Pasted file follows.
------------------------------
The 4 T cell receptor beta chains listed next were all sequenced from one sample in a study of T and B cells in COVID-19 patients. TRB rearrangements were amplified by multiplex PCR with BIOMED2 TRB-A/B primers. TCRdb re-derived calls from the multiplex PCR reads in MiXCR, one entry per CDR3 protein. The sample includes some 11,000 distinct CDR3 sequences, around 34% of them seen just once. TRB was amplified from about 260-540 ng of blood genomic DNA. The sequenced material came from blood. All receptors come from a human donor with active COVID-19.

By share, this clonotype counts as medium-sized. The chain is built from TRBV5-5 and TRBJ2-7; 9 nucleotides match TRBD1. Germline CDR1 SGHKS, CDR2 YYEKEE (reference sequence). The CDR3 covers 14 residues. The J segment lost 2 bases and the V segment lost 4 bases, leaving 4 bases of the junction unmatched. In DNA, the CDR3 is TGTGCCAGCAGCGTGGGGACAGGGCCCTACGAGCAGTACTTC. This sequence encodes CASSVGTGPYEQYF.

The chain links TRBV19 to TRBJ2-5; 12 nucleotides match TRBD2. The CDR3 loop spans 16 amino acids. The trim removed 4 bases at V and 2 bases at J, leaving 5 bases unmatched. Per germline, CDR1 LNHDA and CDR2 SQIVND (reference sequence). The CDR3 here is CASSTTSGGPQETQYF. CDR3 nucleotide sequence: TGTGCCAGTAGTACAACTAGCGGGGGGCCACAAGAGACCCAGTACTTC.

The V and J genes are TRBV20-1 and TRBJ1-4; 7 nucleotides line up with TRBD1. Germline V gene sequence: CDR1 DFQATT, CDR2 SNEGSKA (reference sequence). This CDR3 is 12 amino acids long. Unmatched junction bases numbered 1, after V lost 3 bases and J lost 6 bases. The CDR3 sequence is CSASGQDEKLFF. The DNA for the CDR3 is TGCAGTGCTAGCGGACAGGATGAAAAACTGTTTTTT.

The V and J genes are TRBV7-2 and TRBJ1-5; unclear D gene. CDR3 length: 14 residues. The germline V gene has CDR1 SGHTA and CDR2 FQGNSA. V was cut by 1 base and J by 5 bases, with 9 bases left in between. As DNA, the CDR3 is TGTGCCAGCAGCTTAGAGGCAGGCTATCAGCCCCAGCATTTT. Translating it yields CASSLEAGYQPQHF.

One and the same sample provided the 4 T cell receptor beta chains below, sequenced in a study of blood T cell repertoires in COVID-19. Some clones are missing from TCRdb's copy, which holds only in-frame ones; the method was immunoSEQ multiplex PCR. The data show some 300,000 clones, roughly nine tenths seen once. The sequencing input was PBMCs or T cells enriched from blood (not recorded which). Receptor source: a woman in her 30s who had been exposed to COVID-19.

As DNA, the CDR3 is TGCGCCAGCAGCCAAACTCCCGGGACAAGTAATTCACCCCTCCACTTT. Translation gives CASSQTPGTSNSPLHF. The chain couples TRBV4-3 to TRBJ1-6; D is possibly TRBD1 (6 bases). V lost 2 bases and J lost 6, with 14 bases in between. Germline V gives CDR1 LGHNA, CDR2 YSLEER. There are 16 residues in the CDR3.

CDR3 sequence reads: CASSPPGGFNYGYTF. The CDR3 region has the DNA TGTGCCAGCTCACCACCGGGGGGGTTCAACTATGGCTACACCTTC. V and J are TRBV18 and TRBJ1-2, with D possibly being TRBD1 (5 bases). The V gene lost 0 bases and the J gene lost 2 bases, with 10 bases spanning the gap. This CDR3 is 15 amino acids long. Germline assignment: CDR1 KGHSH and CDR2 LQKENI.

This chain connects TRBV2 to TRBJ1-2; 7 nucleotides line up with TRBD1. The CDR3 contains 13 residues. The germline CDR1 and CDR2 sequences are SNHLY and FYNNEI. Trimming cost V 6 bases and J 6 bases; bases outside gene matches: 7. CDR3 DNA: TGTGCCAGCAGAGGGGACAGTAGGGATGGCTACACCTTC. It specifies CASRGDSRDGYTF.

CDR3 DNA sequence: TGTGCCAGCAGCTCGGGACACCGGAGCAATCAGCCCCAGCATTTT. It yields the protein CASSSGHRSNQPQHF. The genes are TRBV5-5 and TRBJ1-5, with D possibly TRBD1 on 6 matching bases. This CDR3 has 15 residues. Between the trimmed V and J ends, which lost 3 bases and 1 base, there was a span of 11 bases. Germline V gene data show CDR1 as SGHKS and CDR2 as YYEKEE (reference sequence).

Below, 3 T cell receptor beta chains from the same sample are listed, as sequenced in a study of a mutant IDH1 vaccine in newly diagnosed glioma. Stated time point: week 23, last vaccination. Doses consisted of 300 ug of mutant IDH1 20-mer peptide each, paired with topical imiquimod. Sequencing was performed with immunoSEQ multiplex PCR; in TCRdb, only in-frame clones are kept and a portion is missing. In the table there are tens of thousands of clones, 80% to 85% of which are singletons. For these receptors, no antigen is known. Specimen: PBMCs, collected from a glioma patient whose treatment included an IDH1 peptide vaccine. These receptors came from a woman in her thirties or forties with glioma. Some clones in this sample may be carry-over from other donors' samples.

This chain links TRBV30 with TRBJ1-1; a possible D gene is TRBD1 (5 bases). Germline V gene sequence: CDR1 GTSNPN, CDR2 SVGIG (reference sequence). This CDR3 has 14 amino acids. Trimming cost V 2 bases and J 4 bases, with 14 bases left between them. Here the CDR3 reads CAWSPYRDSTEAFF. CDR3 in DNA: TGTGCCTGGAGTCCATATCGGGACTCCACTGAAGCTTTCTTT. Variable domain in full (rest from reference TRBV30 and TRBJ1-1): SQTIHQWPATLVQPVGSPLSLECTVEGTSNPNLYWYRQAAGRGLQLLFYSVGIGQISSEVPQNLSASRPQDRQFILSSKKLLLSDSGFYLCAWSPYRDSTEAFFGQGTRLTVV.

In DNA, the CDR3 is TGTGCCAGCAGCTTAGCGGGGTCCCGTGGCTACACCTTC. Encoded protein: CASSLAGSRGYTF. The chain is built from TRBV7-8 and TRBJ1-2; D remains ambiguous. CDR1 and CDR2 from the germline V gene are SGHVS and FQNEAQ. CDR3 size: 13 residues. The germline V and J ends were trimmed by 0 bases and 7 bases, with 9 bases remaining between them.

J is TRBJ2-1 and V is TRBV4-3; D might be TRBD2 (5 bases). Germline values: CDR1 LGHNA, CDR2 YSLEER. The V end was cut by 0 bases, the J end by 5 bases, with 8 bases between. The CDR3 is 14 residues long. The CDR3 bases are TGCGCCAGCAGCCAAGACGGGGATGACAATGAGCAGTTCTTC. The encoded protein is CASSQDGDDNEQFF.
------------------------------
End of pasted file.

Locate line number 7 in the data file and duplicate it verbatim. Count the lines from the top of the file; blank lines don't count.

As DNA, the CDR3 is TGCGCCAGCAGCCAAACTCCCGGGACAAGTAATTCACCCCTCCACTTT. Translation gives CASSQTPGTSNSPLHF. The chain couples TRBV4-3 to TRBJ1-6; D is possibly TRBD1 (6 bases). V lost 2 bases and J lost 6, with 14 bases in between. Germline V gives CDR1 LGHNA, CDR2 YSLEER. There are 16 residues in the CDR3.